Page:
Joe

              • Re: Seeking meaning of 7th Army Staff car markings
                Joseph Reich Wayfarer

                AJ, I also am trying to find out where the 54th Ordnance was in mid Feb when my Dad reported to it. Was in collocated with the 7th Army? Where? Was the 7th Army colocated with 6th Army Group at Vittel, where COL Watson had established a headquarters for Operation Lusty? Could that be the connection, how Dad was transferred to the 5nd ADS? 7th Army was the parent unit to the Ninth Army Air Force and Lusty via the 2nd Air Disarmament Wing.

                  • Re: Seeking meaning of 7th Army Staff car markings
                    Alex Daverede Adventurer

                    Joe,

                     

                    Your father’s story is a fascinating one, especially since he ended up performing duties far different than those he was originally trained for.

                     

                    Unfortunately I’m a vehicles/markings guy.  I have some knowledge of the Lusty/Paperclip operations, but not to the extent that I can be of help in your search.  The thing to remember about the U. S. Army during the late war and early postwar period Is that the administrative situation was very confused.  The documentation from this period is incomplete, especially for ad hoc assignments such as your father’s, so it may be difficult to fill in the blanks.

                     

                    I wish you the best of luck with your research.

                     

                    A. J.

                    1 person found this helpful
                • Re: Seeking meaning of 7th Army Staff car markings
                  Thomas Richardson Tracker

                  Dear Mr. Reich,

                   

                  Thank you for submitting your request on the History Hub.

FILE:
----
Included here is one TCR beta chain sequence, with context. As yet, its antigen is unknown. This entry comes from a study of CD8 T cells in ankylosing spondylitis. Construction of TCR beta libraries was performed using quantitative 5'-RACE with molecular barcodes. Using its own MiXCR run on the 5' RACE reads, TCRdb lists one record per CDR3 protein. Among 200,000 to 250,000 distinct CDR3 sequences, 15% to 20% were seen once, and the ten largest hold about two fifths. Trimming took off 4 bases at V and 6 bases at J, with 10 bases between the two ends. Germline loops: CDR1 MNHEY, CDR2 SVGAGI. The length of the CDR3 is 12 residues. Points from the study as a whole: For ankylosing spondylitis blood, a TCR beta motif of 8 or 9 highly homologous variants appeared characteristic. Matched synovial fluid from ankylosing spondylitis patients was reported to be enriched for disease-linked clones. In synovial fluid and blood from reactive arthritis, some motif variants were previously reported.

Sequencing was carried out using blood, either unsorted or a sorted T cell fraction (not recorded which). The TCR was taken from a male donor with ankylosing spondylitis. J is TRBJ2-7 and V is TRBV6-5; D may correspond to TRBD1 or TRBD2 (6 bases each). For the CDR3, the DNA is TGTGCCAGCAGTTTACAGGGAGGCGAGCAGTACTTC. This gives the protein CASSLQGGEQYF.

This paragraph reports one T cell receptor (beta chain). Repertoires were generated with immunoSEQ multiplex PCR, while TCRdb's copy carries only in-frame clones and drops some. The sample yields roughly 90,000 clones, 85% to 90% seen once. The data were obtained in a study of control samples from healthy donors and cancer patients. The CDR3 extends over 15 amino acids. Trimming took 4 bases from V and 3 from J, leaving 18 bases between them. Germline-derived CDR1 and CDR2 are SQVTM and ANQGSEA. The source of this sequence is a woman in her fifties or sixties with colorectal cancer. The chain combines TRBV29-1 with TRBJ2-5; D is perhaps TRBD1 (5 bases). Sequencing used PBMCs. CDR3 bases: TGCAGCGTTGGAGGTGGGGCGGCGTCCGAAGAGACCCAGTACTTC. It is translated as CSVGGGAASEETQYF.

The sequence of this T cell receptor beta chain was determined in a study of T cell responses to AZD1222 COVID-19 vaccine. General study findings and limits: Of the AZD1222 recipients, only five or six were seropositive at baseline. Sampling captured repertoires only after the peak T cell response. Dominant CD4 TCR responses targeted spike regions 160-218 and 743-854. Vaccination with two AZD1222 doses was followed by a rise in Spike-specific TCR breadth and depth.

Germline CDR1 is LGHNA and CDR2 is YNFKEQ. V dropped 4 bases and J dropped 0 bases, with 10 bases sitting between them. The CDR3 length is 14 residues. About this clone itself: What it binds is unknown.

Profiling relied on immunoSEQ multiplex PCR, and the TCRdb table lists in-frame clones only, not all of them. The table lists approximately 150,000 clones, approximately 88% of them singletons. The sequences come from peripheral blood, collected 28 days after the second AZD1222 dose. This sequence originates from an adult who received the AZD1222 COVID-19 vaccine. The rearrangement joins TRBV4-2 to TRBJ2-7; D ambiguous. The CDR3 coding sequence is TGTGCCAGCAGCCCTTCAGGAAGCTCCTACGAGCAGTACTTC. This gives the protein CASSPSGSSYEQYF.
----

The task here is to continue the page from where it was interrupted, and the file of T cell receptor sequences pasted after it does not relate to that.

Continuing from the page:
Unfortunately we are unable to ascertain the staff car markings as the image is too obscure for us to make an accurate claim. We have searched the National Archives Catalog and located Unit Histories, 1943 - 1967 in the Records of U.S. Army Operational, Tactical, and Support Organizations (World War II and Thereafter) (Record Group 338) that includes one entry on the 54th Ordnance Company. We also located 62 series of the Seventh Army in Record Group 338 during and after WWII. Plus, we located the World War II Operations Reports, 1940-1948 in the Records of the Adjutant General's Office, 1917-1981 (Record Group 407) that includes records of the 54th Ordnance Company and the Seventh Army during WWII and after. For access to these records, please contact the National Archives at College Park - Textual Reference (RDT2) via email at archives2reference@nara.gov.

                   

                  In addition, RDT2 has custody of microfilm copies of operational records relating to U.S. Army Air Force units. We located multiple files of the 52nd Air Disarmament Squadron. Please read the brief Abstract to determine which records you are interested in and click on the specific PDF icon. In the PDF listing, the IRISREF is the microfilm reel number and note the FRAME and FRAMELST numbers for the location on the reel. Since the reel number begins with A, please contact RDT2 for access to them.